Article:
It's remarkable how disappointing the end of the 2011-2012 NBA season has been for Oklahoma City Thunder fans. Just four years ago, fans were thankful the season was over, one where the Thunder went just 23-59, and were on pace in the first half of the season to have the worst season in NBA history.
But the seeds were sown in the second half of that season for a new power to emerge in the NBA. No one knew when it would happen, but it was obvious to everyone with any sort of basketball sense the Thunder would eventually rise to prominence.
This year was that year for OKC, and they took us all on a wild ride.
Expectations were high this season, after the Thunder reached the Western Conference Finals a year ago before falling in five games to the Dallas Mavericks. Even though the Thunder had reached that important milestone, an NBA Finals appearance, or better yet, an NBA championship still seemed like a dream scenario for a team made of mostly 20-somethings with a couple of older veterans mixed in.
This season, the Thunder delivered exactly what you would expect from a team overflowing with talent, but only half full on experience. The growth from previous seasons was obvious, with the Thunder winning plenty of close games, including several where OKC was down late in the fourth quarter.
Even a year ago, a lot of those games would have ended in a loss for the Thunder because they just weren't at the maturity level needed to execute in late-game situations.
The Thunder roared through the regular season, leading the Western Conference throughout much of the season. Several gems stood out in particular along the way, starting with an early-season buzzer beater from Kevin Durant that beat the Mavericks in their first matchup since the conference finals.
Individual performances were at a premium this season, with Durant going for 51, Westbrook for 40, and Ibaka going for a triple-double all in the same game against Denver, a game the Thunder won in triple overtime, 124-118.
Or there was a 149-140 double overtime win over Minnesota, where OKC overcame 51 points from Kevin Love with 45 points from Westbrook and 40 points and 17 rebounds from Durant.
Not to be outdone, James Harden went for 40 himself in a memorable performance against Phoenix late in the year. Then of course, there was a dominant, six-game run from March 21-April 1, where the Thunder crushed four playoff teams by at least nine points, including Chicago and Miami.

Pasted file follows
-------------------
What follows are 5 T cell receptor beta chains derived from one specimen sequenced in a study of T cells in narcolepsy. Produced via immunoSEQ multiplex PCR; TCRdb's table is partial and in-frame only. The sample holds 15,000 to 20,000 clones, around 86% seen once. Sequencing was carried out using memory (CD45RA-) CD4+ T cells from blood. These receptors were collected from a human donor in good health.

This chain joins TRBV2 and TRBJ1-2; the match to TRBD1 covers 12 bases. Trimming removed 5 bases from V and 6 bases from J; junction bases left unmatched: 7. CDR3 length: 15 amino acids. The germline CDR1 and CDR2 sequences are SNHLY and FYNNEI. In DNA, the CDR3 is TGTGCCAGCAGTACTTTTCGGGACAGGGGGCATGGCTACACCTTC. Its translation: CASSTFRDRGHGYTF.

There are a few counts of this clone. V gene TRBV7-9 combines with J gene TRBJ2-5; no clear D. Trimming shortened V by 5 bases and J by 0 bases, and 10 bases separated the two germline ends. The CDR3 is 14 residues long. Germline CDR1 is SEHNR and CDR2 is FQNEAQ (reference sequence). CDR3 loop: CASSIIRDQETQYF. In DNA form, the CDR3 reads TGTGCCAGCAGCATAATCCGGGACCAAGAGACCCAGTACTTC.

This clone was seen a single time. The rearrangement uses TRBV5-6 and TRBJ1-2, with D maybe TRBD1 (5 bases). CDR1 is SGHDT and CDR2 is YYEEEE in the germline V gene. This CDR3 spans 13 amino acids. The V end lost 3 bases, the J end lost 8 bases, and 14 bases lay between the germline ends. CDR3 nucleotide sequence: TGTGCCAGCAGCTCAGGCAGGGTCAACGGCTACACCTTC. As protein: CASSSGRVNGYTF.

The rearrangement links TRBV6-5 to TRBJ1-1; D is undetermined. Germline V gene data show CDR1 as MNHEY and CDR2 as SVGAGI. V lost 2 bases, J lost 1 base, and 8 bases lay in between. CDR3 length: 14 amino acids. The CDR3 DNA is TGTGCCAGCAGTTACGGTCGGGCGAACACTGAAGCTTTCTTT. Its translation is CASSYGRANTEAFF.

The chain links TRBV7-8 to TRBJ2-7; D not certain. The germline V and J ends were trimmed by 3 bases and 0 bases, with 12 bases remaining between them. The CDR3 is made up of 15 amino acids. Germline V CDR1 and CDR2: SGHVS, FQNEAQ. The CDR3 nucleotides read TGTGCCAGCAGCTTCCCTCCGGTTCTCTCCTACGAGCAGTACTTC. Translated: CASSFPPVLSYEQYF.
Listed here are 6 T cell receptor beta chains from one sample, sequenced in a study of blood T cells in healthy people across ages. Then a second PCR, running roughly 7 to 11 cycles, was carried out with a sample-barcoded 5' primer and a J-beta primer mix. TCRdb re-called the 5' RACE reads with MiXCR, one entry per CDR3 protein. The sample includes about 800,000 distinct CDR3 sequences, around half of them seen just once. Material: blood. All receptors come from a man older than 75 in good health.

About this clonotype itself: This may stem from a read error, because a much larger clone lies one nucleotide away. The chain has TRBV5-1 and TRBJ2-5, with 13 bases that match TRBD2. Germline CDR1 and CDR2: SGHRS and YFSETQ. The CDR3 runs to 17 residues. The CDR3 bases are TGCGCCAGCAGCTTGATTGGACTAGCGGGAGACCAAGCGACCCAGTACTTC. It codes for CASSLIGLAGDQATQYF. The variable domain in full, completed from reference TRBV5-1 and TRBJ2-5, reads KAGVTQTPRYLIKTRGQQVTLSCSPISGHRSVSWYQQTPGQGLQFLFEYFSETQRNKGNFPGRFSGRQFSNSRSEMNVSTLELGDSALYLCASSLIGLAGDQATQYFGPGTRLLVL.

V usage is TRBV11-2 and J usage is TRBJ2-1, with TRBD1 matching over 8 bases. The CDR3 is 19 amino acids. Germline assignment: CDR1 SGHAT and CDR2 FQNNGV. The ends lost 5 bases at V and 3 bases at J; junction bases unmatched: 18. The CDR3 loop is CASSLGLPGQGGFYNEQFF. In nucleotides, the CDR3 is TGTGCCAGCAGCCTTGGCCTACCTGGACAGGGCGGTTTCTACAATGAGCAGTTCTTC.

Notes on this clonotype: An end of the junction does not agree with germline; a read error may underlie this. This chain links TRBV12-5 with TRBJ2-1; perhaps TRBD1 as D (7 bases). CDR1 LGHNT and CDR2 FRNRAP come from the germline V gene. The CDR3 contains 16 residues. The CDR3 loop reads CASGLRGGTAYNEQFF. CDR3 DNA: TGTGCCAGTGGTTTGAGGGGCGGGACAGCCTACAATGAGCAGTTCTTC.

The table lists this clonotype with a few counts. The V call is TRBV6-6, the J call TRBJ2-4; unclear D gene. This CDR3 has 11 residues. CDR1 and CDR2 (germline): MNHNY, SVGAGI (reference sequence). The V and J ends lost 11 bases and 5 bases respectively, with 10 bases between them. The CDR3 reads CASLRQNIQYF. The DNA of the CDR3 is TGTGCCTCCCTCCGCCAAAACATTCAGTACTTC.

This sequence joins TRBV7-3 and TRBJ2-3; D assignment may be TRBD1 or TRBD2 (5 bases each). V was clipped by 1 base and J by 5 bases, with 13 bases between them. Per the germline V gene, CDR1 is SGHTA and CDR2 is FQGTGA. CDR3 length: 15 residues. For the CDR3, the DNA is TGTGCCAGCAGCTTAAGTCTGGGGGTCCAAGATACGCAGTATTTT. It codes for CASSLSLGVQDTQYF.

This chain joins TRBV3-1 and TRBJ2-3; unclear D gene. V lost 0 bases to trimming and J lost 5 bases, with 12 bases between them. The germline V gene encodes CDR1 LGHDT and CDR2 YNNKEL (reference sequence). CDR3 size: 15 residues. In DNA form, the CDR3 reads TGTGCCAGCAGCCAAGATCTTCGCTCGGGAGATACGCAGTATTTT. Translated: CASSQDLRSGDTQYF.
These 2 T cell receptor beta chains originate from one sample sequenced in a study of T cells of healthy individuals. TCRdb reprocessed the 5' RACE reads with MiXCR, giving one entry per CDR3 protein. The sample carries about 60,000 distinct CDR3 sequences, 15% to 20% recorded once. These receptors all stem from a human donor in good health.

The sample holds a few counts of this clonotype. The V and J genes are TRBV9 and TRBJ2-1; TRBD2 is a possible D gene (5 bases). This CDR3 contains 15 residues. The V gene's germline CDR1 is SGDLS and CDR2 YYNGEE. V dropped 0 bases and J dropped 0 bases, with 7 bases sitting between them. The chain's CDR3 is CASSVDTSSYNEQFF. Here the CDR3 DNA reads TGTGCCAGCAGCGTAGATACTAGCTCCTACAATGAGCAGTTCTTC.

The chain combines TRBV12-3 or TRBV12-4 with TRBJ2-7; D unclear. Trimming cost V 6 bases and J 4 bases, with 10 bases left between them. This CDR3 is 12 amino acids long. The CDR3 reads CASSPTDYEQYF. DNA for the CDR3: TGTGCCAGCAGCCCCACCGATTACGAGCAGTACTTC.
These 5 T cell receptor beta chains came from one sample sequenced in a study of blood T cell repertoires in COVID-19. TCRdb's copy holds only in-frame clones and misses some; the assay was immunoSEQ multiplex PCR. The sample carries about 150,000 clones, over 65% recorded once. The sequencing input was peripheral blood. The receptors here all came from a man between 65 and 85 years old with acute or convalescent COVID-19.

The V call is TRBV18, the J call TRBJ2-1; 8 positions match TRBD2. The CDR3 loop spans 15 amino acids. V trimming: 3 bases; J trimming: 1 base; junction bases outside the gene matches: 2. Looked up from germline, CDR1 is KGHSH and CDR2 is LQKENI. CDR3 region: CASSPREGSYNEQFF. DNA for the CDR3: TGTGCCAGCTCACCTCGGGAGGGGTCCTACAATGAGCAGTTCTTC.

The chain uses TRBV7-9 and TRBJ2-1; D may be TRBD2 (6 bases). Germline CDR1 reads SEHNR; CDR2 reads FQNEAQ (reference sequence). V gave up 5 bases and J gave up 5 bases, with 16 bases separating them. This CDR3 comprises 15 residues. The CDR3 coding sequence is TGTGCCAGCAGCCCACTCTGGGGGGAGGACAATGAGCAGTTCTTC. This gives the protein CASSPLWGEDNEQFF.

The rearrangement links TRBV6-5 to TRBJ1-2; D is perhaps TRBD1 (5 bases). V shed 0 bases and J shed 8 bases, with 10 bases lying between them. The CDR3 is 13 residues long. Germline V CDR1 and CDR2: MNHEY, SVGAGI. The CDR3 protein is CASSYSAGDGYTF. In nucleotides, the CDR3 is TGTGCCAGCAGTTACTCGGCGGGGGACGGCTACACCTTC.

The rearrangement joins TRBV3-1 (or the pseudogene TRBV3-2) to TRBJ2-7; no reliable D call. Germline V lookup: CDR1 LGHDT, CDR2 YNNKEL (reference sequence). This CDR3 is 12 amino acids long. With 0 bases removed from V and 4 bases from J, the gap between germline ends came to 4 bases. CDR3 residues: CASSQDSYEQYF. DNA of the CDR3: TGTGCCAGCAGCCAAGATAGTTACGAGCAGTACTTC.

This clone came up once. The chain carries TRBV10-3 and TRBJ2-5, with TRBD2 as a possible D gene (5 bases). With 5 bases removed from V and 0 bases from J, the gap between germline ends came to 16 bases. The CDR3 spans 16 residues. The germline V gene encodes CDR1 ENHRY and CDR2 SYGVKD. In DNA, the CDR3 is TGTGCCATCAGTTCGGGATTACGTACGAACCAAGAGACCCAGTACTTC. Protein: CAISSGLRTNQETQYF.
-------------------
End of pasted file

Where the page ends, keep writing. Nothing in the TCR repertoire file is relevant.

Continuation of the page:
At this point, we were all thinking a championship wasn't only a dream; it was a very real possibility.
Unfortunately, despite a remarkable run through the playoffs, where OKC ousted three teams that had won 10 of the past 13 NBA championships, the Thunder came up short against the Miami Heat.
Ultimately, it was just another step the Thunder had to take to become the best possible team they could be. Three years ago, they suffered through an extremely tough season. Two years ago, they made the playoffs and discovered they could hang with the upper-class of the NBA. Last year, they took the next step, coming up just short of the Finals.
Now, they've experienced the sting of defeat on the biggest stage. It's something that can't adequately be described by one who has never experienced it. Think a literal punch to the stomach, a feeling so disheartening, it can literally make you sick.
The Thunder may be young, but you'll never hear youth and inexperience used as an excuse for falling short of their goals. Whether or not they'll say it, youth was the reason for their Finals loss. They didn't necessarily understand just how much you have to want a championship in order to take it. They didn't have the NBA Finals experience that really is more valuable than anyone will tell you.
Yet, this team is still growing. Many would argue they've arrived at this level ahead of schedule. If that's truly the case, the rest of the NBA is in for a potential dynasty, provided of course finances allow the core of the team to stay together. The Thunder don't have a ton of growing left to do, but the thought that a team this good can easily get better in several areas is downright terrifying.
The future of this team is not completely set in stone, but there is something that will always be a certainty.
The Thunder fans will always love their team, will always show up to games, will always be loud, oh, and they will always love their team.
I've been a sports fan since I was about four or five, and I've never seen a fan base more connected to their team. It's an incredible thing to see, made even more incredible and unique by the history of Oklahoma City and its citizens.
Long before the Thunder were even thought of, OKC was known as the city that sustained (to that point in time) the worst terrorist attack on US soil. It's a story that has been told many times, by many people, but it never, ever gets old.
There's nothing you can do to separate the fans from the team, or the team from the history of the city. They're all intertwined in a one-of-a-kind relationship that is impossible to find in any other professional sports franchise.
This season may not have turned out the way players, coaches, or fans wanted it to, but it provided so many moments to store in a bank of memories that is already filled to bursting with incredible memories from this team's first four seasons in Oklahoma.
So don't be caught up in the disappointment of a championship that has slipped away. Instead, be excited and prepared for the incredible run this team is about to embark upon.
If you think this year was a wild ride, the next several years are going to blow your mind.